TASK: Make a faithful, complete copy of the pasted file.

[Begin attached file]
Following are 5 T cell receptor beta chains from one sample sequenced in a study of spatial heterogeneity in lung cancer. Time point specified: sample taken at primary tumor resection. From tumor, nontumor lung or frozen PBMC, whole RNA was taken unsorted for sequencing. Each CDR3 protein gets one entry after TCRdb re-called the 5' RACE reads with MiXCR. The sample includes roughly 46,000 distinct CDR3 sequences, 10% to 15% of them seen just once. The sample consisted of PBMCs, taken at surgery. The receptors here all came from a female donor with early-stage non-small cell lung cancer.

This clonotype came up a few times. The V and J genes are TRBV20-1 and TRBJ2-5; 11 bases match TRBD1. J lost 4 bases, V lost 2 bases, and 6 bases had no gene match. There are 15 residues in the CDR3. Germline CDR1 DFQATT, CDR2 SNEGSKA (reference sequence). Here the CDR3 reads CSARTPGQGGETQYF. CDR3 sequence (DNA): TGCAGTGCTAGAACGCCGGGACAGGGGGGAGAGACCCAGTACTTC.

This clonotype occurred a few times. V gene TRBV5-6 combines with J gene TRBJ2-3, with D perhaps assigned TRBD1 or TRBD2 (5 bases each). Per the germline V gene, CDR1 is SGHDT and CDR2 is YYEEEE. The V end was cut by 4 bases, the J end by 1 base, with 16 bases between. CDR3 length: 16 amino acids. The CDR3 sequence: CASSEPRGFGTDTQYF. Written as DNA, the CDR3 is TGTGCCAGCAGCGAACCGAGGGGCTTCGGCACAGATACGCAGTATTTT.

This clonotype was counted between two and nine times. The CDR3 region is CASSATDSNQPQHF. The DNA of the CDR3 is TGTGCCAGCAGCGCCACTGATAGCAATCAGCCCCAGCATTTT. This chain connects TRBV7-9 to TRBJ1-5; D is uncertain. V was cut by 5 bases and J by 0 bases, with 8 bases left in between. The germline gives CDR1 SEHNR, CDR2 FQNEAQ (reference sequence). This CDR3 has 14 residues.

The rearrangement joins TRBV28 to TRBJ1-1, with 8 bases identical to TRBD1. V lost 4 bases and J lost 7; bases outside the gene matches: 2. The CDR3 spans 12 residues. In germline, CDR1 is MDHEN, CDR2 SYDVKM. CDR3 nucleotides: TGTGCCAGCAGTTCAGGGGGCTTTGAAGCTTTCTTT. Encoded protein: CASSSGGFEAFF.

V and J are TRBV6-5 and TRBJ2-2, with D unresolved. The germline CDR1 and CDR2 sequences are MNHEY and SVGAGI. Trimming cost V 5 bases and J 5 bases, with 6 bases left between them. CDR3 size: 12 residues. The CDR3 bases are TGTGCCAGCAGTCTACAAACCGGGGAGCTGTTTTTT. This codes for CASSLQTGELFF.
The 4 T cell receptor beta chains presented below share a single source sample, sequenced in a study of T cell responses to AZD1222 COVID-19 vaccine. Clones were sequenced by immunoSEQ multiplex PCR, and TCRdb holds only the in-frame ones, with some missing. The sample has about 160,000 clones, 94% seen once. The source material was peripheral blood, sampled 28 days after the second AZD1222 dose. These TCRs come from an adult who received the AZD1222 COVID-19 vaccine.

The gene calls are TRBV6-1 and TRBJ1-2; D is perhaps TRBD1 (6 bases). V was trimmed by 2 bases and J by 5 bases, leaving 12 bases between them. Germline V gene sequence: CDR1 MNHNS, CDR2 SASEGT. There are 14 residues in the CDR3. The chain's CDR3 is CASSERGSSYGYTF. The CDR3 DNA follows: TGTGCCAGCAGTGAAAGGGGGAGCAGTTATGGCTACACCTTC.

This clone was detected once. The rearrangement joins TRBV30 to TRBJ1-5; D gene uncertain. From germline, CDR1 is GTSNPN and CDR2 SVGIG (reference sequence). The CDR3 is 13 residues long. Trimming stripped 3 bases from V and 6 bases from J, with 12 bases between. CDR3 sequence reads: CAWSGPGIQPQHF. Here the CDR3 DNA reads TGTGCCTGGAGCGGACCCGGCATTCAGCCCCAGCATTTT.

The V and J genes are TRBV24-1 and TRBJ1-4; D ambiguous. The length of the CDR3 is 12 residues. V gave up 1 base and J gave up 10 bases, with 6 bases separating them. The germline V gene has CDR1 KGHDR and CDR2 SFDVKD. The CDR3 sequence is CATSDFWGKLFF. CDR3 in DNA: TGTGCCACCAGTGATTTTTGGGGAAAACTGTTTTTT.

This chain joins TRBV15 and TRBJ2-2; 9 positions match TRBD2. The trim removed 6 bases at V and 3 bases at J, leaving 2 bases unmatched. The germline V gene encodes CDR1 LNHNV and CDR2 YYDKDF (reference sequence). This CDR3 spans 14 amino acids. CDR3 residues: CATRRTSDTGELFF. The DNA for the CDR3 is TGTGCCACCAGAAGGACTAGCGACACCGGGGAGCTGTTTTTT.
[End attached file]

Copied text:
Following are 5 T cell receptor beta chains from one sample sequenced in a study of spatial heterogeneity in lung cancer. Time point specified: sample taken at primary tumor resection. From tumor, nontumor lung or frozen PBMC, whole RNA was taken unsorted for sequencing. Each CDR3 protein gets one entry after TCRdb re-called the 5' RACE reads with MiXCR. The sample includes roughly 46,000 distinct CDR3 sequences, 10% to 15% of them seen just once. The sample consisted of PBMCs, taken at surgery. The receptors here all came from a female donor with early-stage non-small cell lung cancer.

This clonotype came up a few times. The V and J genes are TRBV20-1 and TRBJ2-5; 11 bases match TRBD1. J lost 4 bases, V lost 2 bases, and 6 bases had no gene match. There are 15 residues in the CDR3. Germline CDR1 DFQATT, CDR2 SNEGSKA (reference sequence). Here the CDR3 reads CSARTPGQGGETQYF. CDR3 sequence (DNA): TGCAGTGCTAGAACGCCGGGACAGGGGGGAGAGACCCAGTACTTC.

This clonotype occurred a few times. V gene TRBV5-6 combines with J gene TRBJ2-3, with D perhaps assigned TRBD1 or TRBD2 (5 bases each). Per the germline V gene, CDR1 is SGHDT and CDR2 is YYEEEE. The V end was cut by 4 bases, the J end by 1 base, with 16 bases between. CDR3 length: 16 amino acids. The CDR3 sequence: CASSEPRGFGTDTQYF. Written as DNA, the CDR3 is TGTGCCAGCAGCGAACCGAGGGGCTTCGGCACAGATACGCAGTATTTT.

This clonotype was counted between two and nine times. The CDR3 region is CASSATDSNQPQHF. The DNA of the CDR3 is TGTGCCAGCAGCGCCACTGATAGCAATCAGCCCCAGCATTTT. This chain connects TRBV7-9 to TRBJ1-5; D is uncertain. V was cut by 5 bases and J by 0 bases, with 8 bases left in between. The germline gives CDR1 SEHNR, CDR2 FQNEAQ (reference sequence). This CDR3 has 14 residues.

The rearrangement joins TRBV28 to TRBJ1-1, with 8 bases identical to TRBD1. V lost 4 bases and J lost 7; bases outside the gene matches: 2. The CDR3 spans 12 residues. In germline, CDR1 is MDHEN, CDR2 SYDVKM. CDR3 nucleotides: TGTGCCAGCAGTTCAGGGGGCTTTGAAGCTTTCTTT. Encoded protein: CASSSGGFEAFF.

V and J are TRBV6-5 and TRBJ2-2, with D unresolved. The germline CDR1 and CDR2 sequences are MNHEY and SVGAGI. Trimming cost V 5 bases and J 5 bases, with 6 bases left between them. CDR3 size: 12 residues. The CDR3 bases are TGTGCCAGCAGTCTACAAACCGGGGAGCTGTTTTTT. This codes for CASSLQTGELFF.
The 4 T cell receptor beta chains presented below share a single source sample, sequenced in a study of T cell responses to AZD1222 COVID-19 vaccine. Clones were sequenced by immunoSEQ multiplex PCR, and TCRdb holds only the in-frame ones, with some missing. The sample has about 160,000 clones, 94% seen once. The source material was peripheral blood, sampled 28 days after the second AZD1222 dose. These TCRs come from an adult who received the AZD1222 COVID-19 vaccine.

The gene calls are TRBV6-1 and TRBJ1-2; D is perhaps TRBD1 (6 bases). V was trimmed by 2 bases and J by 5 bases, leaving 12 bases between them. Germline V gene sequence: CDR1 MNHNS, CDR2 SASEGT. There are 14 residues in the CDR3. The chain's CDR3 is CASSERGSSYGYTF. The CDR3 DNA follows: TGTGCCAGCAGTGAAAGGGGGAGCAGTTATGGCTACACCTTC.

This clone was detected once. The rearrangement joins TRBV30 to TRBJ1-5; D gene uncertain. From germline, CDR1 is GTSNPN and CDR2 SVGIG (reference sequence). The CDR3 is 13 residues long. Trimming stripped 3 bases from V and 6 bases from J, with 12 bases between. CDR3 sequence reads: CAWSGPGIQPQHF. Here the CDR3 DNA reads TGTGCCTGGAGCGGACCCGGCATTCAGCCCCAGCATTTT.

The V and J genes are TRBV24-1 and TRBJ1-4; D ambiguous. The length of the CDR3 is 12 residues. V gave up 1 base and J gave up 10 bases, with 6 bases separating them. The germline V gene has CDR1 KGHDR and CDR2 SFDVKD. The CDR3 sequence is CATSDFWGKLFF. CDR3 in DNA: TGTGCCACCAGTGATTTTTGGGGAAAACTGTTTTTT.

This chain joins TRBV15 and TRBJ2-2; 9 positions match TRBD2. The trim removed 6 bases at V and 3 bases at J, leaving 2 bases unmatched. The germline V gene encodes CDR1 LNHNV and CDR2 YYDKDF (reference sequence). This CDR3 spans 14 amino acids. CDR3 residues: CATRRTSDTGELFF. The DNA for the CDR3 is TGTGCCACCAGAAGGACTAGCGACACCGGGGAGCTGTTTTTT.